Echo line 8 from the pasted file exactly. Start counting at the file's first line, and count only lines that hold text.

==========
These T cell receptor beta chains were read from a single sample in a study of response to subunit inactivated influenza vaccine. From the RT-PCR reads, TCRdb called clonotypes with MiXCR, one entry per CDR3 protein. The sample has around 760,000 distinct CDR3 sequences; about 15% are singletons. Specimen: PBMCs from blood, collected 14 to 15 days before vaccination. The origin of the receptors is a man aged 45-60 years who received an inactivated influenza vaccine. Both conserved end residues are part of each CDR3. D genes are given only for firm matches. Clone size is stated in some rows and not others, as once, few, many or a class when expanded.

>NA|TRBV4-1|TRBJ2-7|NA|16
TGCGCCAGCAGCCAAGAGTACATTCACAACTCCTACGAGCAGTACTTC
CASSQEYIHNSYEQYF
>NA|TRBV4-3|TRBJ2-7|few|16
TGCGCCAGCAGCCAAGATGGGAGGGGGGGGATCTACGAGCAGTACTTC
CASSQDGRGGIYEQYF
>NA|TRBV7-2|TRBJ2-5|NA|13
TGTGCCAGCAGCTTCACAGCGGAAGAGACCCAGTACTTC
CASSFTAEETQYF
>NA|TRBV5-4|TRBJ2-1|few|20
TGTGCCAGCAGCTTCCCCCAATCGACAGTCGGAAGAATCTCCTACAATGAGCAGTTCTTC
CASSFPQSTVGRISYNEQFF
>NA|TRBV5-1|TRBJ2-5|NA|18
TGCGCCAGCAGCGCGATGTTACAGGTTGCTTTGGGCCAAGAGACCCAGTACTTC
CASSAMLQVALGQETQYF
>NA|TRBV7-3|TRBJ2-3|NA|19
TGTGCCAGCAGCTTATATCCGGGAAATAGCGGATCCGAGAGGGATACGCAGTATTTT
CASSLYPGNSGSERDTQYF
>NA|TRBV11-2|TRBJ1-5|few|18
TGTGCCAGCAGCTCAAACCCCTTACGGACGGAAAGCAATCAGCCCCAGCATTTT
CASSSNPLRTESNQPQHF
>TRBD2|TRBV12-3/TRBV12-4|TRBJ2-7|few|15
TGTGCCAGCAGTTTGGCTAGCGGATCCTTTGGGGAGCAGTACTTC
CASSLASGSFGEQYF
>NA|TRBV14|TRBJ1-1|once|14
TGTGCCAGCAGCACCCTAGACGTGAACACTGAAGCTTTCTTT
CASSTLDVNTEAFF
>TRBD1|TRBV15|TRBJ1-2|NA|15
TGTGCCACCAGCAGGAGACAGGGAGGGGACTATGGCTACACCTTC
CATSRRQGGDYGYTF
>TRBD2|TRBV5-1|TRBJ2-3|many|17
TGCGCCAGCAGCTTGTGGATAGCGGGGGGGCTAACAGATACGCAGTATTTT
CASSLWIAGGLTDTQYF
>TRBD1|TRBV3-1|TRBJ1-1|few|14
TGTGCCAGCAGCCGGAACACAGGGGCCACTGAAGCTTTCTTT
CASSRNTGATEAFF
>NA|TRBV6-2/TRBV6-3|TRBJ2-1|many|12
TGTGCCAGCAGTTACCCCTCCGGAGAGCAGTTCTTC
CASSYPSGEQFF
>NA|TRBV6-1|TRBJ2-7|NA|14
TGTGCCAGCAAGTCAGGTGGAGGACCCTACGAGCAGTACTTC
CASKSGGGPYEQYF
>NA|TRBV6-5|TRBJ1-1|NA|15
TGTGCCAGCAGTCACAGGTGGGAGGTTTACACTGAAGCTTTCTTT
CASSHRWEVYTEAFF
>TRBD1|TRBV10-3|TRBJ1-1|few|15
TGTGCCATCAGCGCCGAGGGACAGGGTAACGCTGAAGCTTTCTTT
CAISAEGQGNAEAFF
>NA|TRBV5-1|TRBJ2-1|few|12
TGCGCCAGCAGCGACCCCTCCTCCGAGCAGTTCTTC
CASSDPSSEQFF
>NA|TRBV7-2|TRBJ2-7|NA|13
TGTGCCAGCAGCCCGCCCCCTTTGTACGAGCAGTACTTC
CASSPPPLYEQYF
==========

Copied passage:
>NA|TRBV7-2|TRBJ2-5|NA|13